would hesitate to quash such a warrant if issued. They know no principle of criminal jurisprudence, under free institutions, which would authorize even the courts of recognized jurisdiction to sanction the arrest and confinement of a citizen upon the indefinite allegation of his entertaining "some purpose, not known to the Government," but still alleged to be "inconsistent with its peace or security."
But be this as it may, these memorialist respectfully insist that if they are charged with any offense which is known to the laws, it is their constitutional right, as citizens of the United States, to be dealt with according to law. If they are charged with no offense, it is equally their constitutional right to have the fact recognized, and to enjoy their personal liberty.
They have, through their counsel, respectfully asked of General Banks a statement of the grounds of their imprisonment, and have challenged an investigation of any and all charges affecting either their personal or official integrity of any and all charges affecting either their personal or official integrity or their fidelity to the laws and the Constitution.
No such statement has been made to them, no such investigation has been granted, and no hope has been held out to them of any speedy relief from the unjust and unlawful imprisonment under which they are suffering. In the mean time they are withdrawn from their homes and separated from their families; their public duties are unlawfully committed to other hands; their private interests are exposed to detriment and perhaps ruin, and they themselves held as malefactors before the country, and are compelled by force to endure mortification and obloquy. The arbitrary suspension of the writ of habeas corpus has of course deprived them of the means provided by law for their deliverance, and unless your honorable bodies should see fit to relieve them, they are wholly without means of present redress. They therefore most respectfully and earnestly invoke the immediate interposition of Congress in their behalf.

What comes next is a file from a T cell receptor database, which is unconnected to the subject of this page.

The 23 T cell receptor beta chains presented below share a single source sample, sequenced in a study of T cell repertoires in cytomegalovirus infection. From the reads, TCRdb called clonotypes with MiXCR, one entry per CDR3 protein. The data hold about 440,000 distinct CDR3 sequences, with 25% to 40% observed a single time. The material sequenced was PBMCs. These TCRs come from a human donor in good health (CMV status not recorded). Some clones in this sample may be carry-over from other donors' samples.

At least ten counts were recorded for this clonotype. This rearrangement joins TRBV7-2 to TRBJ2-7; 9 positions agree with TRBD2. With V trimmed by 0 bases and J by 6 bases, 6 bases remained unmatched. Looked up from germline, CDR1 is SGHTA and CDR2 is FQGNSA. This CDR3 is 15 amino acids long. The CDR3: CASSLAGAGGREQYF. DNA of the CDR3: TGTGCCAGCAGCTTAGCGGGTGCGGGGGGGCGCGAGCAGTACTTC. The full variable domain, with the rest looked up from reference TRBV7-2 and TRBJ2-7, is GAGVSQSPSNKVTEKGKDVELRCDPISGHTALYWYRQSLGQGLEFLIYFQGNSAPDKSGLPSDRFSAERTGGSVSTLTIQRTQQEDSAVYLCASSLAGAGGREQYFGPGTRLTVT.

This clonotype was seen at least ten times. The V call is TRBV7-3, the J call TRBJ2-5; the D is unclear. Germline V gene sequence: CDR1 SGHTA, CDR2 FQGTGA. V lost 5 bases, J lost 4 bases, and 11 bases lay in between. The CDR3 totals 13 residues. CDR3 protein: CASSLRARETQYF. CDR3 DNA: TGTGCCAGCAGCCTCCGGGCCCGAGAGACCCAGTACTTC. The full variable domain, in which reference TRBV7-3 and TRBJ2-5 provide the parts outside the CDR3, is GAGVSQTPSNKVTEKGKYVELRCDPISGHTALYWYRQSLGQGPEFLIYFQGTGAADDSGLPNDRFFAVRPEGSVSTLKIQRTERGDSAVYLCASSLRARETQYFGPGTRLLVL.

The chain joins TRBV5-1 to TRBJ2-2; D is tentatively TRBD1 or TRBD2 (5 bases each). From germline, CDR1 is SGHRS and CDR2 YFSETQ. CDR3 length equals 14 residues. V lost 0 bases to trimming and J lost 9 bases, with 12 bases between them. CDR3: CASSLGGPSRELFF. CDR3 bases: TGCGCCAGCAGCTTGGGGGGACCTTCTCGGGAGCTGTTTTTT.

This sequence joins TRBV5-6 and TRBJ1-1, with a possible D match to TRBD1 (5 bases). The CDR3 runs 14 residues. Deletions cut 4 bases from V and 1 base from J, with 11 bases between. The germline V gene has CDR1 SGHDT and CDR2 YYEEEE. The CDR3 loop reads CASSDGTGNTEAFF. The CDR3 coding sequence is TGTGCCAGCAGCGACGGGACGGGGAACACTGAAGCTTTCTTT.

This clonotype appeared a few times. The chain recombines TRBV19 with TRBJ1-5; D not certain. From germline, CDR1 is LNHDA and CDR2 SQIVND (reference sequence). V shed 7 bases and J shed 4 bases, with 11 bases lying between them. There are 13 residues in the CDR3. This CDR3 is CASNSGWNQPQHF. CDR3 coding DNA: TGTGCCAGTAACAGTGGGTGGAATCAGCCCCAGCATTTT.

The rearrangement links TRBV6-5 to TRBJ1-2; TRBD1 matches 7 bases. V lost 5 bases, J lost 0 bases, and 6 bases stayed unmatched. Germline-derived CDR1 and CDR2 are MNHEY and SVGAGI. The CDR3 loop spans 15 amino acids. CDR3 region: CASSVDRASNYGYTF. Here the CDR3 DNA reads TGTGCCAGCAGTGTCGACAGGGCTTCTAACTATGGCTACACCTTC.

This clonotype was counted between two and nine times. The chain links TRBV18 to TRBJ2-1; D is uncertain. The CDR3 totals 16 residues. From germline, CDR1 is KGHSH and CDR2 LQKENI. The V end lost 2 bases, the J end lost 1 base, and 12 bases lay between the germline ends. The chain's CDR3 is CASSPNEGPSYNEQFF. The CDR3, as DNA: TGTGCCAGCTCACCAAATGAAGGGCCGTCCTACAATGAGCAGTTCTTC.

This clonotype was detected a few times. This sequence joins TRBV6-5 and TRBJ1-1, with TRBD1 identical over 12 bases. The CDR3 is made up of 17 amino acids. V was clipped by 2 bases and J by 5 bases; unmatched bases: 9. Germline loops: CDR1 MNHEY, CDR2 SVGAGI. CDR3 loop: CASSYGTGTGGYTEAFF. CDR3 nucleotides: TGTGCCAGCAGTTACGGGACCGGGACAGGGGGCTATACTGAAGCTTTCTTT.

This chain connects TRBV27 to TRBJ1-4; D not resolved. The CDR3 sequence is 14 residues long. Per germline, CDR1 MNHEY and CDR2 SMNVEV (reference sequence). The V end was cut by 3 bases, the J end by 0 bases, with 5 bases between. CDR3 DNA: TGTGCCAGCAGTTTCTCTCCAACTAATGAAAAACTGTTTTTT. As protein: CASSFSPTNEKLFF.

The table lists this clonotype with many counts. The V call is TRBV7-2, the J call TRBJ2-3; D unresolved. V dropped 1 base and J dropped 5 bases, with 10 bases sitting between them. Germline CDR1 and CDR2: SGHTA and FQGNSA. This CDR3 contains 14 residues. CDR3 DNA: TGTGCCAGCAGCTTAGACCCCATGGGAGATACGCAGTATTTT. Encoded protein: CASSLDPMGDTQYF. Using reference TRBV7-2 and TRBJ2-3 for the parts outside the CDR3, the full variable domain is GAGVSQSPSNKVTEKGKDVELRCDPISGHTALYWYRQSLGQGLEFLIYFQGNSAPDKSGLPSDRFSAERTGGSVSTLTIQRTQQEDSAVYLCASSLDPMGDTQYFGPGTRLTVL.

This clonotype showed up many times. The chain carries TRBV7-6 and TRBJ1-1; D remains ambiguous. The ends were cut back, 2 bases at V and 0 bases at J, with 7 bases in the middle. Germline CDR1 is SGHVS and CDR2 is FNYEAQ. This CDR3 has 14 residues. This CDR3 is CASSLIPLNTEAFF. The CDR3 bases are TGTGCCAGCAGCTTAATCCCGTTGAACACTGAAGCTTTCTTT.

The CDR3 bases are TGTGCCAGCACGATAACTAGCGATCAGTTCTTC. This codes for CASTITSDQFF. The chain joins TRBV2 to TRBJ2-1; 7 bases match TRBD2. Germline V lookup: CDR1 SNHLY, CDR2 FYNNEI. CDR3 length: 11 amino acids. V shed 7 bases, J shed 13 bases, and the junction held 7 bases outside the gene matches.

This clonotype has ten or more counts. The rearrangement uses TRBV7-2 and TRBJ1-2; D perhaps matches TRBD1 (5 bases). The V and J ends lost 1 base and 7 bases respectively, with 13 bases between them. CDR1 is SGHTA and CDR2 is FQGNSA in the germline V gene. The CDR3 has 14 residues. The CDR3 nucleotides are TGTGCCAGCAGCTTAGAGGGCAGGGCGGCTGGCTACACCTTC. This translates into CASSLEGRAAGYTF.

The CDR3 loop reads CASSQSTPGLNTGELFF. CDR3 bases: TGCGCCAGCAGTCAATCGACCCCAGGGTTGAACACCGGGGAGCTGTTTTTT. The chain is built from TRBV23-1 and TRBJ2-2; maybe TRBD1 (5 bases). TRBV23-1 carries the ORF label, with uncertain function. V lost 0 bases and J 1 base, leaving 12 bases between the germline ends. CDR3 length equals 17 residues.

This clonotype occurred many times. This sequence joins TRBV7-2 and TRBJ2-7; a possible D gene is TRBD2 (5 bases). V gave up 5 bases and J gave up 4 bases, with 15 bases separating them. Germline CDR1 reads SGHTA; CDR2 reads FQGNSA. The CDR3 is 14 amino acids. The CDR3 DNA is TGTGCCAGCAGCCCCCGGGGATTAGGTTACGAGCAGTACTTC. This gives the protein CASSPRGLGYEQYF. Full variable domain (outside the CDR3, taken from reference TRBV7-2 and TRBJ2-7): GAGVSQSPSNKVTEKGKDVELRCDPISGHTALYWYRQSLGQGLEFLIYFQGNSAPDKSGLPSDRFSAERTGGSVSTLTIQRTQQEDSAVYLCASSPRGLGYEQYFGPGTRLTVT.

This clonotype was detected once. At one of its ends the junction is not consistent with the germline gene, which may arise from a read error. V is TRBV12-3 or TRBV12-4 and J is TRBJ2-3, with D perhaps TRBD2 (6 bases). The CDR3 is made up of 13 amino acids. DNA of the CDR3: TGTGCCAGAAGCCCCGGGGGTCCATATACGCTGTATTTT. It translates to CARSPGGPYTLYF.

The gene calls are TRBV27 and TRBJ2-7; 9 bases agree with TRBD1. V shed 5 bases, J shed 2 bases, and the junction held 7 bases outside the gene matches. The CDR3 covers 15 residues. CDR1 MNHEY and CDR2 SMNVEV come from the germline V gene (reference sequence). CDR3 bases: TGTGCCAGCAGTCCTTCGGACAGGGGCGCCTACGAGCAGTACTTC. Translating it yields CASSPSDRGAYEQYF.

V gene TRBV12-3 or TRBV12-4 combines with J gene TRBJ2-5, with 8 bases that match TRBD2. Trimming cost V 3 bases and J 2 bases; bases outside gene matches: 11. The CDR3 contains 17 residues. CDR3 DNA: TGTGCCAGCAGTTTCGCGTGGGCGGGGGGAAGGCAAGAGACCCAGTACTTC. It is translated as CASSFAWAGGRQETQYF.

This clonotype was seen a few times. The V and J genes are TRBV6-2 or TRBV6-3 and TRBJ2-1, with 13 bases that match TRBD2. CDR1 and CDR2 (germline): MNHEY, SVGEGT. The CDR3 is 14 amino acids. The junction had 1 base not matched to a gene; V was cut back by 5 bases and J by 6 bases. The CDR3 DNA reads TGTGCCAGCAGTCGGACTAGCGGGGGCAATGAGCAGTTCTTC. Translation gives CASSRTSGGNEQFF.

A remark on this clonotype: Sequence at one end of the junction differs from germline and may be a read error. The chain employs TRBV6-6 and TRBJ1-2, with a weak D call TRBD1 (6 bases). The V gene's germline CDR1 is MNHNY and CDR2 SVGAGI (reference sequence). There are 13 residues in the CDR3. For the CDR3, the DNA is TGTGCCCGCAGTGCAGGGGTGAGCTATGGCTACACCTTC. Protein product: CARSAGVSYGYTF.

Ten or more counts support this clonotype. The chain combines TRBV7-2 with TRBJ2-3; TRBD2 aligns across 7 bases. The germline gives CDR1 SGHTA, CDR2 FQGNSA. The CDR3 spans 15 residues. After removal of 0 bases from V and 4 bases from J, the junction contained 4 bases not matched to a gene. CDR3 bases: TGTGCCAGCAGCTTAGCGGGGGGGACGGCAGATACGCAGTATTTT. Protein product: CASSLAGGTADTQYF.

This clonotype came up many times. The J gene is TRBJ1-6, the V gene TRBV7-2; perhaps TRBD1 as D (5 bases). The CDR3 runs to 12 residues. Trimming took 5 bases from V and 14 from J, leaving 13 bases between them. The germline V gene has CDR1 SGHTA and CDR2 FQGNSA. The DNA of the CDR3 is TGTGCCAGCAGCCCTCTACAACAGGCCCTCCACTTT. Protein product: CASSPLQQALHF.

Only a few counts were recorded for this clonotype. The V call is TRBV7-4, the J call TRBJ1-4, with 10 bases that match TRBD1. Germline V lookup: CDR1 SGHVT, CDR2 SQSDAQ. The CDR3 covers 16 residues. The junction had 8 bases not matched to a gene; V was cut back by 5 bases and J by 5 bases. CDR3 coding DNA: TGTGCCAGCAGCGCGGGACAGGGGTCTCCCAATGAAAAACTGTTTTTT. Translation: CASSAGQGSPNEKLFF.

They repeat that they have administered their public trust faithfully, impartially, and to the best of their ability, and have not used the police force under their control, nor have they permitted it, nor contemplated permitting it, to be used for any other purpose thana the legitimate and faithful discharge of its duties as prescribed by law. As private citizens they invite scrutiny likewise into their conduct in every respect in which it may be lawfully impugned, and they assert their readiness to meet, without a moment's delay, any charge which may be responsibly laid against their individual or official proceedings.
As citizens of the United States they therefore appeal to your honorable bodies for relief from oppression and unconstitutional wrong. As public officers of the State of Maryland they protest against the usurpation of their official authority by an officer of the Unites States Army, and they protest the more strongly because the usurpation against which they remonstrate is not an irresponsible proceeding of the officer in question, but the advised and deliberate act of the War Department itself. They are aware that the President of the United States has called upon Congress to sanction the suspension of the habeas corpus and other acts which have been done by the Executive Department, upon its responsibility, without previous sanction of law. But the President has not asserted in his message any right on the part of the Federal Government, to depose and appoint State officers, or annul laws of the States constitutionally enacted, nor has he suggested any power in Congress to clothe him with any such authority. He has asserted no right to do wrong to individuals, nor has he asked the interposition of Congress to any such end. But whatever may be the claims of the